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Thursday, January 21, 2016

Straw Man Arguments About Shunning

BUT... BUT...
An oft' played out scenario occurs when someone raises an objection about shunning. In return, they are given a straw man argument. This diverts them from the point they were trying to make and unaware of how straw man arguments work, the person may be caught off guard and doesn't have time to think about or formulate an effective rebuttal.
Straw man arguments accomplish a number of things: they divert attention away from the point being raised, they cloud or change the issue, and by presenting an exaggerated scenario, can be used to downplay something. For groups that shun, straw man arguments are employed to make their group appear less harmful.

Once someone knows how this works, they can be better prepared. Look for the key elements in the straw man arguments below and see how the rebuttals effectively challenge them.


Diversionary/Changing the Issue

Objection: "Your group shuns."

Straw Man: "People are free to leave anytime they want."

Rebuttal: "I'm not talking about whether or not people are free to leave, I'm talking about the fact that when they do, they are punished with shunning."


Diversionary/Changing the Issue/Exaggerated Scenario

Objection: "Your group shuns."

Straw Man: "We don't lock people into our places of worship."

Rebuttal: "I never said you lock people into your places of worship, what I said was that your group shuns. Please address that."


Objection: "Your group shuns."

Straw Man: "We don't tie people to chairs and force them to stay."

Rebuttal: "No you don't. Tying someone to a chair would be a temporary situation; whereas your group shuns someone forevermore. What your group does is far worse and is psychologically devastating."


Objection: "Your group shuns."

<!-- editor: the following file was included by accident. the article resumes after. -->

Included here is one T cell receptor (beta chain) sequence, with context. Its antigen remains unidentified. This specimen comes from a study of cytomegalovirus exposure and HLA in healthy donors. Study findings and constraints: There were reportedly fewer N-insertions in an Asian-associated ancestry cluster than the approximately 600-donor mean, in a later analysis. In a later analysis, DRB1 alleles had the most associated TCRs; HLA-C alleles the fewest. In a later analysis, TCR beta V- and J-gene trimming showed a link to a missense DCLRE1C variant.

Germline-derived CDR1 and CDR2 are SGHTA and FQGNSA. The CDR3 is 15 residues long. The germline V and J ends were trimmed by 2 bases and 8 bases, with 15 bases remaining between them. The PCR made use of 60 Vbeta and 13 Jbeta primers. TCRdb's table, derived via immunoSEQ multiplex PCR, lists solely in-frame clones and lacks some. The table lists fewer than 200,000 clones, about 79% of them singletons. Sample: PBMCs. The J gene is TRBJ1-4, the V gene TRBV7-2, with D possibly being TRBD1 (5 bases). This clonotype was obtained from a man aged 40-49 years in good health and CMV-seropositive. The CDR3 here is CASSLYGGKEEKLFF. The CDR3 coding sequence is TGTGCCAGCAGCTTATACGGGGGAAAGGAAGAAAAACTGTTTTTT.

Straw Man: "We don't tie people to chairs and force them to stay."

Rebuttal: "No, you force shunning upon them instead. You tie them up figuratively, which prevents association with their friends and families. Your shunning effectively binds them in perpetual isolation, forcing on them a situation they would have never chosen voluntarily."


Objection: "Your group shuns."

Straw Man: "We don't tie people to chairs and force them to stay."

Rebuttal: "Tying someone to a chair is a red herring, an obvious attempt to exaggerate and distort matters, as a means to make your group appear less harmful. Now let's get back to the actual point I raised. Your group's shunning. This is what inflicts terrible suffering, not the fictional scenario you presented."


Blaming the Victim

Objection: "Your group shuns those who leave or who disagree with your teachings."

Straw Man: "People know the consequences of their actions."

Rebuttal: "Who came up with those consequences? Certainly, the person being shunned didn't create those consequences, so who did?"


Objection: "Your group shuns those who leave or who disagree with your teachings."

Straw Man: "They brought the shunning on themselves."

Rebuttal: "You can't be saying that those who are shunned masterminded the shunning policy."

Shunner: "Of course not."

Rebuttal: "Then who masterminded it?"


Demolishing Straw Man Arguments
Knowing how straw man arguments are used to distort and manipulate by means of a slick word-dance, a person is better equipped to combat fallacious "reasoning" and thus able to deflate and topple straw man arguments that tap-dance around shunning.


Toppling the Straw Man

Further Reading:

Intolerance and Dogmatism Alive and Well in the Land of Shunning
How intolerance and dogmatism are dressed up in their "Sunday best" to appear acceptable.

Shunning--God-Directed or Cult-Directed?
"Your rights have robbed me of mine."